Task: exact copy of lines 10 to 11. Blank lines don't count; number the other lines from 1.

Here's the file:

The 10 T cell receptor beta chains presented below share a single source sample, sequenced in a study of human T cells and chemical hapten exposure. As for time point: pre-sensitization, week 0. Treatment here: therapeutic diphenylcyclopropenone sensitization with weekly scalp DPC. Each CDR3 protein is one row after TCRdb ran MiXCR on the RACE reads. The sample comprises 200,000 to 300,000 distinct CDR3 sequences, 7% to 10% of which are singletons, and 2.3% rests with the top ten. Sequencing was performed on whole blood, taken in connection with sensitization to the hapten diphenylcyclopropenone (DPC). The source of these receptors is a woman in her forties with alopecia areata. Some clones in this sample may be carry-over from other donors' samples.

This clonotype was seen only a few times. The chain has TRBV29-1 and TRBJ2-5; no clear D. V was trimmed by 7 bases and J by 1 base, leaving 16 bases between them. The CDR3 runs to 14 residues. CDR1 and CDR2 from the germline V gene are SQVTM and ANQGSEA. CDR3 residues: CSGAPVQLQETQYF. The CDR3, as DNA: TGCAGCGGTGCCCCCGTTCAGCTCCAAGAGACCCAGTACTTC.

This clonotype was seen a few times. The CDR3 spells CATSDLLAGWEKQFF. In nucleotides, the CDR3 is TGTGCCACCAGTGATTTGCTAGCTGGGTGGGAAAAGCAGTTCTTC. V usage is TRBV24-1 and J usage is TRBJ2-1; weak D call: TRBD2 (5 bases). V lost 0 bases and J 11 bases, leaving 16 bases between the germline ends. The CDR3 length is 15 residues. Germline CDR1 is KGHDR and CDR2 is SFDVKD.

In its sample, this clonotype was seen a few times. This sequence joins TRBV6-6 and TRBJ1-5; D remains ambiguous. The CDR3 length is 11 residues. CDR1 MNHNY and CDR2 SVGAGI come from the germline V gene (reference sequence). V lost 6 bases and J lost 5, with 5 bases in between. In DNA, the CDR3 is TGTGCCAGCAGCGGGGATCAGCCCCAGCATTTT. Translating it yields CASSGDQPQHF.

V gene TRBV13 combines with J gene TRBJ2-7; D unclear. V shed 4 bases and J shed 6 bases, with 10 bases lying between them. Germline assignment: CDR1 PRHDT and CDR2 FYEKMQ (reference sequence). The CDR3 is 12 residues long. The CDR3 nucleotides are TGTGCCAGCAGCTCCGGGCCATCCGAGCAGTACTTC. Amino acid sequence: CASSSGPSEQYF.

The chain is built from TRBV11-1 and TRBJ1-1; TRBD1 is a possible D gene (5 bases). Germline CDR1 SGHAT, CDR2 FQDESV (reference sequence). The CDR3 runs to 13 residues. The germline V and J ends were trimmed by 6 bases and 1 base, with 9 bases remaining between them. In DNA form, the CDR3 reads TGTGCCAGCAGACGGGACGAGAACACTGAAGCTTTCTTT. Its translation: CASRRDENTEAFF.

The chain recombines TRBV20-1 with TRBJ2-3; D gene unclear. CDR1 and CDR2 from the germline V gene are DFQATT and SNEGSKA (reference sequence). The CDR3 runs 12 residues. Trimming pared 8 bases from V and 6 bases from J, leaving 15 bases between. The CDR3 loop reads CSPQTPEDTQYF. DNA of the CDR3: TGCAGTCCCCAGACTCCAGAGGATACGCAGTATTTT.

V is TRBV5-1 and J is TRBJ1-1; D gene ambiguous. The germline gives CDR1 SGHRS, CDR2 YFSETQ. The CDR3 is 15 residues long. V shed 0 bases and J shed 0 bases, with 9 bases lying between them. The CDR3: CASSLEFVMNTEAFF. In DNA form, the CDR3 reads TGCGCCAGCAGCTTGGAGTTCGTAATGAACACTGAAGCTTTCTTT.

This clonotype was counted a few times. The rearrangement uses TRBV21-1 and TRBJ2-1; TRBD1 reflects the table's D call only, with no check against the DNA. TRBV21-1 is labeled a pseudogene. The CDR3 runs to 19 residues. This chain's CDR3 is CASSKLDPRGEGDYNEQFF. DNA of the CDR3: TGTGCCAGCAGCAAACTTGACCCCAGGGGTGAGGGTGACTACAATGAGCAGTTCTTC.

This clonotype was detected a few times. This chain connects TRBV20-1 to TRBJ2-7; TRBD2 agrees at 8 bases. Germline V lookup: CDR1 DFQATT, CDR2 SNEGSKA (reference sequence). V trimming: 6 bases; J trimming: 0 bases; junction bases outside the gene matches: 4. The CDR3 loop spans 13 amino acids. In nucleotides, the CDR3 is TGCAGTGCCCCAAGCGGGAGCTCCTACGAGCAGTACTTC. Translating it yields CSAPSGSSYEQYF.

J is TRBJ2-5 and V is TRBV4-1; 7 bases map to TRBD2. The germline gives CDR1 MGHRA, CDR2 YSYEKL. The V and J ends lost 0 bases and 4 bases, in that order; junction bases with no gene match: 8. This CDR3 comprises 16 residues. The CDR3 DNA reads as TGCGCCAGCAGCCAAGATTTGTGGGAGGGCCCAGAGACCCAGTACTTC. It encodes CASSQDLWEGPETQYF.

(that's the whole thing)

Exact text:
This clonotype was detected a few times. This chain connects TRBV20-1 to TRBJ2-7; TRBD2 agrees at 8 bases. Germline V lookup: CDR1 DFQATT, CDR2 SNEGSKA (reference sequence). V trimming: 6 bases; J trimming: 0 bases; junction bases outside the gene matches: 4. The CDR3 loop spans 13 amino acids. In nucleotides, the CDR3 is TGCAGTGCCCCAAGCGGGAGCTCCTACGAGCAGTACTTC. Translating it yields CSAPSGSSYEQYF.

J is TRBJ2-5 and V is TRBV4-1; 7 bases map to TRBD2. The germline gives CDR1 MGHRA, CDR2 YSYEKL. The V and J ends lost 0 bases and 4 bases, in that order; junction bases with no gene match: 8. This CDR3 comprises 16 residues. The CDR3 DNA reads as TGCGCCAGCAGCCAAGATTTGTGGGAGGGCCCAGAGACCCAGTACTTC. It encodes CASSQDLWEGPETQYF.